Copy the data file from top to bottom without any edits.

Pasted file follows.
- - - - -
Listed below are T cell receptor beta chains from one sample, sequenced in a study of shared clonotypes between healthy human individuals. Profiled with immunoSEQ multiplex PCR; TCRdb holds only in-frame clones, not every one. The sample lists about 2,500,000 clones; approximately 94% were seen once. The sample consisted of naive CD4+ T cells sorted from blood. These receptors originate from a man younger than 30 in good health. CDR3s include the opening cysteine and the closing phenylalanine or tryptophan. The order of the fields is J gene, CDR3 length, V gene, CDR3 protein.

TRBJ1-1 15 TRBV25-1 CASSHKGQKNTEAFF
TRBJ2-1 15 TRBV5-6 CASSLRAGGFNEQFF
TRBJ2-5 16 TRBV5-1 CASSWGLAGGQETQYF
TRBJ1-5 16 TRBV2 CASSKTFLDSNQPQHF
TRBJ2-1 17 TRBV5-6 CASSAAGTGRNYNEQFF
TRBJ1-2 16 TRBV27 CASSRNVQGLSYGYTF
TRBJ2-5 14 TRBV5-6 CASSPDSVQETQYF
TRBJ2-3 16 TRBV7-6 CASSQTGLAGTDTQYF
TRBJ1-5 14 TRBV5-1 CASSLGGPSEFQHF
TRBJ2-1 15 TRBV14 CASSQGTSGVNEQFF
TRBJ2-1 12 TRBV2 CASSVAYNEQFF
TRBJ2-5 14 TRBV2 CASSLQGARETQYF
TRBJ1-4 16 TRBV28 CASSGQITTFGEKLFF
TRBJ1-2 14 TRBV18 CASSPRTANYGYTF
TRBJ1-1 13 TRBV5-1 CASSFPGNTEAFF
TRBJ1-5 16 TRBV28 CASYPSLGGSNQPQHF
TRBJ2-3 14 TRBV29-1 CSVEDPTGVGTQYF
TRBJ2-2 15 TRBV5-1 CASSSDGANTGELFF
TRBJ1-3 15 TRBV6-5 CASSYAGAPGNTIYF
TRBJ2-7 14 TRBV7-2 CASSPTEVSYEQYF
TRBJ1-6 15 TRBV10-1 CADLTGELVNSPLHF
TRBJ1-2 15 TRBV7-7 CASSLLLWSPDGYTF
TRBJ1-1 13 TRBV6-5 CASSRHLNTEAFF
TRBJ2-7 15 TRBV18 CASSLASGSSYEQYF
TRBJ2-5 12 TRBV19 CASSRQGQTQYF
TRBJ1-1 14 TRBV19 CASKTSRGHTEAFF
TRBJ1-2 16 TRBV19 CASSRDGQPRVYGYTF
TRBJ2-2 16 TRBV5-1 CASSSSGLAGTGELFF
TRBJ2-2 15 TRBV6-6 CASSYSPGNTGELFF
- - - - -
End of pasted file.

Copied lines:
Listed below are T cell receptor beta chains from one sample, sequenced in a study of shared clonotypes between healthy human individuals. Profiled with immunoSEQ multiplex PCR; TCRdb holds only in-frame clones, not every one. The sample lists about 2,500,000 clones; approximately 94% were seen once. The sample consisted of naive CD4+ T cells sorted from blood. These receptors originate from a man younger than 30 in good health. CDR3s include the opening cysteine and the closing phenylalanine or tryptophan. The order of the fields is J gene, CDR3 length, V gene, CDR3 protein.

TRBJ1-1 15 TRBV25-1 CASSHKGQKNTEAFF
TRBJ2-1 15 TRBV5-6 CASSLRAGGFNEQFF
TRBJ2-5 16 TRBV5-1 CASSWGLAGGQETQYF
TRBJ1-5 16 TRBV2 CASSKTFLDSNQPQHF
TRBJ2-1 17 TRBV5-6 CASSAAGTGRNYNEQFF
TRBJ1-2 16 TRBV27 CASSRNVQGLSYGYTF
TRBJ2-5 14 TRBV5-6 CASSPDSVQETQYF
TRBJ2-3 16 TRBV7-6 CASSQTGLAGTDTQYF
TRBJ1-5 14 TRBV5-1 CASSLGGPSEFQHF
TRBJ2-1 15 TRBV14 CASSQGTSGVNEQFF
TRBJ2-1 12 TRBV2 CASSVAYNEQFF
TRBJ2-5 14 TRBV2 CASSLQGARETQYF
TRBJ1-4 16 TRBV28 CASSGQITTFGEKLFF
TRBJ1-2 14 TRBV18 CASSPRTANYGYTF
TRBJ1-1 13 TRBV5-1 CASSFPGNTEAFF
TRBJ1-5 16 TRBV28 CASYPSLGGSNQPQHF
TRBJ2-3 14 TRBV29-1 CSVEDPTGVGTQYF
TRBJ2-2 15 TRBV5-1 CASSSDGANTGELFF
TRBJ1-3 15 TRBV6-5 CASSYAGAPGNTIYF
TRBJ2-7 14 TRBV7-2 CASSPTEVSYEQYF
TRBJ1-6 15 TRBV10-1 CADLTGELVNSPLHF
TRBJ1-2 15 TRBV7-7 CASSLLLWSPDGYTF
TRBJ1-1 13 TRBV6-5 CASSRHLNTEAFF
TRBJ2-7 15 TRBV18 CASSLASGSSYEQYF
TRBJ2-5 12 TRBV19 CASSRQGQTQYF
TRBJ1-1 14 TRBV19 CASKTSRGHTEAFF
TRBJ1-2 16 TRBV19 CASSRDGQPRVYGYTF
TRBJ2-2 16 TRBV5-1 CASSSSGLAGTGELFF
TRBJ2-2 15 TRBV6-6 CASSYSPGNTGELFF